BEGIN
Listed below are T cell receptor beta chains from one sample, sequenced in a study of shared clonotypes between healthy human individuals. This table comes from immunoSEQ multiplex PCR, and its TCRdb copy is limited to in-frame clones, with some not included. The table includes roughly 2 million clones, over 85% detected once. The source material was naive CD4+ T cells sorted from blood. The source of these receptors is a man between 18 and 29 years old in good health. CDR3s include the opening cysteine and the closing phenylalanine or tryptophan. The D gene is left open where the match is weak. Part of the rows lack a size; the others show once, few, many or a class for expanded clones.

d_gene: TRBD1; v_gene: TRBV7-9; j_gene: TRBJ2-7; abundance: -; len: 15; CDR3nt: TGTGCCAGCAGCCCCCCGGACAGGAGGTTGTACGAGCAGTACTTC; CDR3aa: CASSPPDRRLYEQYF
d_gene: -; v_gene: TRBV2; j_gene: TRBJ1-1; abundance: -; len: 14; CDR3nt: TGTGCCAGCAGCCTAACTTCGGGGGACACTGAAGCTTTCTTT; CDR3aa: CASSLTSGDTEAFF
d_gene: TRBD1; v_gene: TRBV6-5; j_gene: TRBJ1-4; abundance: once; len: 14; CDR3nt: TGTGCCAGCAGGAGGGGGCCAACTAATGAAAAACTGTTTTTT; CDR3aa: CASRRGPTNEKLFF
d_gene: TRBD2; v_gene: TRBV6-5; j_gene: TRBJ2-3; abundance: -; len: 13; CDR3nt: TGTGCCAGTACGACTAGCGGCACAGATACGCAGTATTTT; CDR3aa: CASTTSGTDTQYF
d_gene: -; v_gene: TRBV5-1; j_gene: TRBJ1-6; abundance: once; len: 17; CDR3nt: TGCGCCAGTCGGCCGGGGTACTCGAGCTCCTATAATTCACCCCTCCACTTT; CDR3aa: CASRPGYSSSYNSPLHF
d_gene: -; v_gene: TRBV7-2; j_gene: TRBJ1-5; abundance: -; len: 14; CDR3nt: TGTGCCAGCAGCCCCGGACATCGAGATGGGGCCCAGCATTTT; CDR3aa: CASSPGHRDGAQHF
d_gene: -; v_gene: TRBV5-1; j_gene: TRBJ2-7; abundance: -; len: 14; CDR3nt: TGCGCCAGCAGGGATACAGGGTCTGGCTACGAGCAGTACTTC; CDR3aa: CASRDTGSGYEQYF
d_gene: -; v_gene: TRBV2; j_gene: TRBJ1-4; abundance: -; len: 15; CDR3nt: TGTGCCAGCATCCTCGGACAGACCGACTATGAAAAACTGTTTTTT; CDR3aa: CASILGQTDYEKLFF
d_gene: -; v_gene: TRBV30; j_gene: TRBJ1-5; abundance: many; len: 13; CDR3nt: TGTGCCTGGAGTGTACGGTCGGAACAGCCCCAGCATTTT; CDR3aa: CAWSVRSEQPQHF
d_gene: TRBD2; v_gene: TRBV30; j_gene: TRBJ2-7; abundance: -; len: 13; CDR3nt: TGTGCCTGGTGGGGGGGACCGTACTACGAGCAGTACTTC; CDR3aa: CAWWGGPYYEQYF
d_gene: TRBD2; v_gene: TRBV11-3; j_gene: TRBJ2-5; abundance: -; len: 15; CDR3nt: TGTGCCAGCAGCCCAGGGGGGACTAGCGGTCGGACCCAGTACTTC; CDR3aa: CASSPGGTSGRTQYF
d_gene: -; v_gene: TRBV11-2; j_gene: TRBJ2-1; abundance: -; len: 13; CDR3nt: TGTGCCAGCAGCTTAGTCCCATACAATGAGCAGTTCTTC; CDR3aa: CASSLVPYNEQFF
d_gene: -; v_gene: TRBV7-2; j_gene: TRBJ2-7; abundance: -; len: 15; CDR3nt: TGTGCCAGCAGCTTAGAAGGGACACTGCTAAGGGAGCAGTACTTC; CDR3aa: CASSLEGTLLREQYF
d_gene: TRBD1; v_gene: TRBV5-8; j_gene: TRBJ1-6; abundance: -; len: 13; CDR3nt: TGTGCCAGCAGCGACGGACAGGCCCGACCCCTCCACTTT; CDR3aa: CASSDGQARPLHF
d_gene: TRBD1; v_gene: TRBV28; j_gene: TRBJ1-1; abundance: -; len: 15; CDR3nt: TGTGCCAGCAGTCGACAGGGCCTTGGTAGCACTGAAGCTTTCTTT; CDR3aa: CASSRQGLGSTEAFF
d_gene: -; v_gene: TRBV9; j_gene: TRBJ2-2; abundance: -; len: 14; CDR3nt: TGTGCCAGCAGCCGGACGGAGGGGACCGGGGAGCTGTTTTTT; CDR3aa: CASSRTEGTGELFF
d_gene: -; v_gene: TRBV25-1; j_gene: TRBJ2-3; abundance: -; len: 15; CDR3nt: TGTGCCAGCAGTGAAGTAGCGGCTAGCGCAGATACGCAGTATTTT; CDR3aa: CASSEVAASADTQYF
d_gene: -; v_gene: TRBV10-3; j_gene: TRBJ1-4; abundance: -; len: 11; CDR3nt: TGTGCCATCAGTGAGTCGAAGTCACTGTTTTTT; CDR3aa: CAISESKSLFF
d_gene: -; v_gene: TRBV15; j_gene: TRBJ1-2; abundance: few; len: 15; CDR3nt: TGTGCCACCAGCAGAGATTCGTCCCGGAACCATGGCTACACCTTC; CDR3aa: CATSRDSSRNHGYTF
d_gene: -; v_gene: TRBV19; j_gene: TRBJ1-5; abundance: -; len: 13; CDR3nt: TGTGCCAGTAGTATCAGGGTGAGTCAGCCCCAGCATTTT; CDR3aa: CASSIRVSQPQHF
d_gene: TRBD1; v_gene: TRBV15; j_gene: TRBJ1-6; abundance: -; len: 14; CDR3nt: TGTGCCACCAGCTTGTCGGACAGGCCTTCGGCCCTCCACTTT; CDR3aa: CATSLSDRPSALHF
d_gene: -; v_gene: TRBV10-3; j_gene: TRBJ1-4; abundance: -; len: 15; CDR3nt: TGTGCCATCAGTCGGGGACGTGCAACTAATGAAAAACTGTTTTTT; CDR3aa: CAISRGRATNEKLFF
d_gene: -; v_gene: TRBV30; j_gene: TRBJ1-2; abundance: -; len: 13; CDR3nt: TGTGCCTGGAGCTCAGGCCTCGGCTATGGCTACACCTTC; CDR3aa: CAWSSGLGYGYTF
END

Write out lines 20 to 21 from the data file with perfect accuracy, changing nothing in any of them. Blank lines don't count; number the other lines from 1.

d_gene: -; v_gene: TRBV15; j_gene: TRBJ1-2; abundance: few; len: 15; CDR3nt: TGTGCCACCAGCAGAGATTCGTCCCGGAACCATGGCTACACCTTC; CDR3aa: CATSRDSSRNHGYTF
d_gene: -; v_gene: TRBV19; j_gene: TRBJ1-5; abundance: -; len: 13; CDR3nt: TGTGCCAGTAGTATCAGGGTGAGTCAGCCCCAGCATTTT; CDR3aa: CASSIRVSQPQHF